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Altering cannabinoid signaling during development disrupts neuronal activity
C. Bernard *,
M. Milh *,
Y. M. Morozov *,,
Y. Ben-Ari *,
T. F. Freund, and
H. Gozlan * ,
*Institut de Neurobiologie de la MéditerranéeInstitut National de la Santé et de la Recherche Médicale U29, 163 Route de Luminy BP13, 13273 Marseille Cédex 09, France; and Institute of Experimental Medicine, Hungarian Academy of Sciences, Budapest 8., Szigony u. 43, H-1083, Hungary
Edited by Ricardo Miledi, University of California, Irvine, CA
Accepted for publication April 26, 2005.
Received for publication December 22, 2004.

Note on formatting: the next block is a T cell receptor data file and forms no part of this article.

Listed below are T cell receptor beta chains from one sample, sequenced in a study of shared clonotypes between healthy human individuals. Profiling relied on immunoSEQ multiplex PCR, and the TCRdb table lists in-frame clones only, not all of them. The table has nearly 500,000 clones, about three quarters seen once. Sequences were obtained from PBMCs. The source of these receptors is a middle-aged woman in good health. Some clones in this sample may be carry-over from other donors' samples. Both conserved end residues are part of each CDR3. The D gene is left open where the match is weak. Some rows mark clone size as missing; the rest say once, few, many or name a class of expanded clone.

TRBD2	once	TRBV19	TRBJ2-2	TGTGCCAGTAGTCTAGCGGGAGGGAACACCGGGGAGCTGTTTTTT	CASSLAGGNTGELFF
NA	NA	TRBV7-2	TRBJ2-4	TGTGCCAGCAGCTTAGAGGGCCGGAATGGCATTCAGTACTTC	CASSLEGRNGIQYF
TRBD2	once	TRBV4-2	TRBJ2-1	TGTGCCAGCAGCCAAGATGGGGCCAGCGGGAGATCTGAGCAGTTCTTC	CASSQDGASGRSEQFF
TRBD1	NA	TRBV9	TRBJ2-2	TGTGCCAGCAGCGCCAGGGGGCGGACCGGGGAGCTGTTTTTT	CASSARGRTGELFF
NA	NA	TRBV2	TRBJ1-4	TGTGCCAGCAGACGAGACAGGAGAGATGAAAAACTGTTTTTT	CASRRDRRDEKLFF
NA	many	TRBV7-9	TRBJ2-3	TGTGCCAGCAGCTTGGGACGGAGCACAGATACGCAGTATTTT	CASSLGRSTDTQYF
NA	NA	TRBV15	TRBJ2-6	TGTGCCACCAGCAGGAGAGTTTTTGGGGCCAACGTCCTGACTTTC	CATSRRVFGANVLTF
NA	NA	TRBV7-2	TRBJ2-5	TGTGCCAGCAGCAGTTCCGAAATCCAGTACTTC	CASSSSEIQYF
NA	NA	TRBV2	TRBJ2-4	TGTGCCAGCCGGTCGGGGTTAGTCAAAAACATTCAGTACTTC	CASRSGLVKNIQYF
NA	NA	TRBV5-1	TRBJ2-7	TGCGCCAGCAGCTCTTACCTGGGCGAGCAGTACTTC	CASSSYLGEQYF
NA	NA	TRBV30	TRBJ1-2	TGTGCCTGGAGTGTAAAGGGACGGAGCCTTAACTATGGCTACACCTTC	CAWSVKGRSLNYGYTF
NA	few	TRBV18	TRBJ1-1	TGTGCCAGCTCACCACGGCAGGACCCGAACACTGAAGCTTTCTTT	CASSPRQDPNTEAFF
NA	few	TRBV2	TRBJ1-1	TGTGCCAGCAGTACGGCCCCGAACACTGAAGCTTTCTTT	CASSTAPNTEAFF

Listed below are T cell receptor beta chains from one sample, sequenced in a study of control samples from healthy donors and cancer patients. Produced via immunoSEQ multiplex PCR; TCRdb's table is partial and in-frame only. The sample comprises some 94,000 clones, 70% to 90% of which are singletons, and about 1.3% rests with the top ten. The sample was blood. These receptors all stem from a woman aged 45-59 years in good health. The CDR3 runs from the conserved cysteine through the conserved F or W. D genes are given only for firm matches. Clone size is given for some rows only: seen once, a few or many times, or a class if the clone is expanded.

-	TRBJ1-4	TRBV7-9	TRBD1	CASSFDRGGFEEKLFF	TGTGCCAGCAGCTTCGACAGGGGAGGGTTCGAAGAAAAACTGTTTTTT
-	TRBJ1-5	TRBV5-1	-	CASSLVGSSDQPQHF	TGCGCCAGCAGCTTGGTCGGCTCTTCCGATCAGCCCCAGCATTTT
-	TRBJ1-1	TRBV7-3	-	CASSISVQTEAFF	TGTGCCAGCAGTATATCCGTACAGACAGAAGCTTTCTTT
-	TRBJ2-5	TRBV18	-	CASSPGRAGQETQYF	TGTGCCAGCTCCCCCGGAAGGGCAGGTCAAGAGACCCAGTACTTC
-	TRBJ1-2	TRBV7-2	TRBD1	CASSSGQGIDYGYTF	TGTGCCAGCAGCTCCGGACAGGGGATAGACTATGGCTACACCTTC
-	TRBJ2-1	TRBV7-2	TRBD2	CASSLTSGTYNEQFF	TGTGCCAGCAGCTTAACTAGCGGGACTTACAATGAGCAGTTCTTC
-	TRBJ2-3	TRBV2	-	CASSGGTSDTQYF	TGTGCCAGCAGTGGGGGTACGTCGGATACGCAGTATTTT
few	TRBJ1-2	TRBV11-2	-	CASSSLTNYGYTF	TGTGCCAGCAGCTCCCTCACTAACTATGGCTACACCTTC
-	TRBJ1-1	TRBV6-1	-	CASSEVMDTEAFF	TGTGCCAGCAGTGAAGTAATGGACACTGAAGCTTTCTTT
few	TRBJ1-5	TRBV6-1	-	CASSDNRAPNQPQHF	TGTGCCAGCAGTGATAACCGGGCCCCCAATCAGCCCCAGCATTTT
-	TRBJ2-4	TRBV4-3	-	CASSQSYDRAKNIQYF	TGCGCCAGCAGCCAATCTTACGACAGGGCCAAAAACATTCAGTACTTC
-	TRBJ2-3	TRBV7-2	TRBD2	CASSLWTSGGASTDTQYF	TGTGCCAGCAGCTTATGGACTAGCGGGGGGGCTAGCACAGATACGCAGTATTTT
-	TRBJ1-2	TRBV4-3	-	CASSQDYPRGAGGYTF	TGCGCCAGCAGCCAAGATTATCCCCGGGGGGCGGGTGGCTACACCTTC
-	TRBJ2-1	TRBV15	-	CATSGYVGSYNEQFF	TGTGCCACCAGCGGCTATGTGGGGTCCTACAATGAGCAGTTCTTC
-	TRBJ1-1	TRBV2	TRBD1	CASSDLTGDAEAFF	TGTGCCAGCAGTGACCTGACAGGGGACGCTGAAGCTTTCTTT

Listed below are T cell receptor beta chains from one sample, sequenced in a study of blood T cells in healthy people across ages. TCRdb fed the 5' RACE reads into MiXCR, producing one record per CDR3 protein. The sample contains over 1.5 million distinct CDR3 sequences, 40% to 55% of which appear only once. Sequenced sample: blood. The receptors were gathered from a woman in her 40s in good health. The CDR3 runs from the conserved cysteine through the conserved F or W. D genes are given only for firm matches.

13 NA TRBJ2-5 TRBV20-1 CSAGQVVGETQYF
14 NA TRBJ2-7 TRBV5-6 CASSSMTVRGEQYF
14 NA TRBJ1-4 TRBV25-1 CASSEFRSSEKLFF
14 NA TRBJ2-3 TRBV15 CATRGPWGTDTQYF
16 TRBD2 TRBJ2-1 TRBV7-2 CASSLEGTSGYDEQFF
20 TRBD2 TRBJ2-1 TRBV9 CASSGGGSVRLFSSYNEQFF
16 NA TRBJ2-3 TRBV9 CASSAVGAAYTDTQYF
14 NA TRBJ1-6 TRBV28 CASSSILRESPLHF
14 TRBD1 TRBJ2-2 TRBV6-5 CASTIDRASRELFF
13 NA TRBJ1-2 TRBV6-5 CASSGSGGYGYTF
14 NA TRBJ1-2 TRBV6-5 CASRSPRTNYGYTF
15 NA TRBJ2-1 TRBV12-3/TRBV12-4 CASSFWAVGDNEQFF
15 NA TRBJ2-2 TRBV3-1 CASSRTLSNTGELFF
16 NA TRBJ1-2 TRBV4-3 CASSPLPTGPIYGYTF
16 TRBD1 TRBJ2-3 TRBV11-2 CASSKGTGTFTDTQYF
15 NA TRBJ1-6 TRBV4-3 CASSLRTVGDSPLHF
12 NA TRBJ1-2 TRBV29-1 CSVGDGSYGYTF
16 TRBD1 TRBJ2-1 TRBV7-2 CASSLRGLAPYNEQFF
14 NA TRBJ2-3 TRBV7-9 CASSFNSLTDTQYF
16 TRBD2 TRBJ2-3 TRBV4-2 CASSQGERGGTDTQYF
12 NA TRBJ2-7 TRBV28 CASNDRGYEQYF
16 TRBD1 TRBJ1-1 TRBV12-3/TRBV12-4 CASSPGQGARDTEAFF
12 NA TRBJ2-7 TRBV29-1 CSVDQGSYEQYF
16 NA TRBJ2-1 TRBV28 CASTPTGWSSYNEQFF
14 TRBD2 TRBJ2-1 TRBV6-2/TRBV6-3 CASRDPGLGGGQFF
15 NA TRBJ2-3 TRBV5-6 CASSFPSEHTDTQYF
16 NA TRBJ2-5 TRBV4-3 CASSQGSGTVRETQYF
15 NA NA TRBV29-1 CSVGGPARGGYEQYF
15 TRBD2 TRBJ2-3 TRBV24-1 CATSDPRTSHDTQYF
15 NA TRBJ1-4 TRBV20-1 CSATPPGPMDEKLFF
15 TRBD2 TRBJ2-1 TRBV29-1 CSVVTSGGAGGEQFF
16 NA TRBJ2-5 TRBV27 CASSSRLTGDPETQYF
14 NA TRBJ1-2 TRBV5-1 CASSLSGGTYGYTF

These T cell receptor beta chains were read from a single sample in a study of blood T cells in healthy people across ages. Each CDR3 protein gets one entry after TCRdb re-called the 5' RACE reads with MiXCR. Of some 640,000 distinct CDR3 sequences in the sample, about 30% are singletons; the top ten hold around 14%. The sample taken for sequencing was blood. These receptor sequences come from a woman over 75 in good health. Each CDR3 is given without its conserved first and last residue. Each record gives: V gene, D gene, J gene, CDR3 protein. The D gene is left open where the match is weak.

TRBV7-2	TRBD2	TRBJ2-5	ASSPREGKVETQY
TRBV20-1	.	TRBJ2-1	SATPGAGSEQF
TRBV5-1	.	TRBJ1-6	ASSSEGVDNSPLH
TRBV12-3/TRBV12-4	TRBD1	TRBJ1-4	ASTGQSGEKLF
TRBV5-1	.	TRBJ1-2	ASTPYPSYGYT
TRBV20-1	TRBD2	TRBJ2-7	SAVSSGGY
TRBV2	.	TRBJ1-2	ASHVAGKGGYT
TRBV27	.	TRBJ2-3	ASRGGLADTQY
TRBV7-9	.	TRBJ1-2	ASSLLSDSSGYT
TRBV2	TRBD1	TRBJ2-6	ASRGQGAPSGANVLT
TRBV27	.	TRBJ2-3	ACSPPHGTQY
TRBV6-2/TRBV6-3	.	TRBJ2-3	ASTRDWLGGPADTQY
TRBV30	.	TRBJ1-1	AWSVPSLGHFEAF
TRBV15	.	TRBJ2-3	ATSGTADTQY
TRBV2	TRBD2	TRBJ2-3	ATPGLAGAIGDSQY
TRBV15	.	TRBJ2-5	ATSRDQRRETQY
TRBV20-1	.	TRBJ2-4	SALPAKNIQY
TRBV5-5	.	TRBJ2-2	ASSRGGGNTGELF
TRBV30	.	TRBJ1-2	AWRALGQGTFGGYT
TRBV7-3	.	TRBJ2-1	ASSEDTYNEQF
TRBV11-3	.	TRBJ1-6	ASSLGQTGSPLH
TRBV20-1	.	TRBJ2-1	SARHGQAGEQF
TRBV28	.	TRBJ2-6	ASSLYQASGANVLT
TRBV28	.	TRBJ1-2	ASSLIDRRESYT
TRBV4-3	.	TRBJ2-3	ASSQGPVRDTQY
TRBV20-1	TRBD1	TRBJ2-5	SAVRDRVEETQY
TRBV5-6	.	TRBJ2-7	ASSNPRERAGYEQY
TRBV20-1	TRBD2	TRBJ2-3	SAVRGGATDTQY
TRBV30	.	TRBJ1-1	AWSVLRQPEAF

In adult cortical tissue, recruitment of GABAergic inhibitionprevents the progression of synchronous population dischargesto epileptic activity. However, at early developmental stages,GABA is excitatory and thus unable to fulfill this role. Here,we report that retrograde signaling involving endocannabinoidsis responsible for the homeostatic control of synaptic transmissionand the resulting network patterns in the immature hippocampus.Blockade of cannabinoid type 1 (CB1) receptor led to epilepticdischarges, whereas overactivation of CB1 reduced network activityin vivo. Endocannabinoid signaling thus is able to keep populationdischarge patterns within a narrow physiological time window,balancing between epilepsy on one side and sparse activity onthe other, which may result in impaired developmental plasticity.Disturbing this delicate balance during pregnancy in eitherdirection, e.g., with marijuana as a CB1 agonist or with anantagonist marketed as an antiobesity drug, can have profoundconsequences for brain maturation even in human embryos.